VAL-1221 Pompe Disease (GSD-II)

VAL-1221

VAL-1221 is a recombinant fusion of the proprietary delivery antibody 3E10 with GAA (acid glucosidase), the missing enzyme in GSD Type II (Pompe disease).

GSDII (Pompe Disease)

Glycogen storage disease type II (GSD-II) is a rare autosomal recessive disease caused by the deficiency of acid-glucosidase (GAA), which degrades lysosomal glycogen.  The established incidence of GSD-II in 1 : 40,000 births.  It is classified by age at onset of clinical signs and symptoms.

Myozyme is currently approved for treatment and has shown success in lyosomal replacement of GAA.  In many patients with Pompe disease, there is a buildup of glycogen in both cytoplasm and autophagic vacuoles that endocytic/lysosomal-targeted GAA (Myozyme) does not address. —This buildup of glycogen outside of lysosomes contributes greatly to disease pathology (in addition to lysosomal accumulation) and the damage it causes cannot be later addressed by re-addition of GAA simply to lysosomes.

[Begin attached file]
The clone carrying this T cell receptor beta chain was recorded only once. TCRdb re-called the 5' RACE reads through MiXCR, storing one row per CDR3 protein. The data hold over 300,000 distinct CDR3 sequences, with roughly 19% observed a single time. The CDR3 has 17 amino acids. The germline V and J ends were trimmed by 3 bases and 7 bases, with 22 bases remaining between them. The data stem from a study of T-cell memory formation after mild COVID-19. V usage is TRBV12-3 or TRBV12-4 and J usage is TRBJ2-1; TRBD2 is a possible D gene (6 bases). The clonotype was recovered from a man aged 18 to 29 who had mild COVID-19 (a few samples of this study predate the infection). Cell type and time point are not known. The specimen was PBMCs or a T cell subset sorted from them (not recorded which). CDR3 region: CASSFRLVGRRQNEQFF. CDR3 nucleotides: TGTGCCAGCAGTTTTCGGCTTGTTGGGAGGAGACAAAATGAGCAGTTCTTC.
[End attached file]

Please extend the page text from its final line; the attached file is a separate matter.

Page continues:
Status

Valerion is entering clinical studies with VAL-1221 in Pompe patients in the US and in Europe.  The US IND is officially open, and Duke University, a world-renowned center for treating Pompe disease, will begin the Phase 1/2 study early next year.  The European study will also be initiated early next year at The National Hospital for Neurology and Neurosurgery in London; also a well-respected center for the treatment of  Pompe disease.

The primary objective of this study is to confirm the safety, pharmacokinetics, pharmacodynamics and immunogenicity of VAL-1221 in Pompe patients.  Results from this study are intended to not only show that we can treat Pompe disease by delivering GAA to muscle better than Myozyme, but to also validate that the antibody platform has the ability to deliver a functional cargo into cells where it is needed.  The study is expected to be completed in Q4 2017.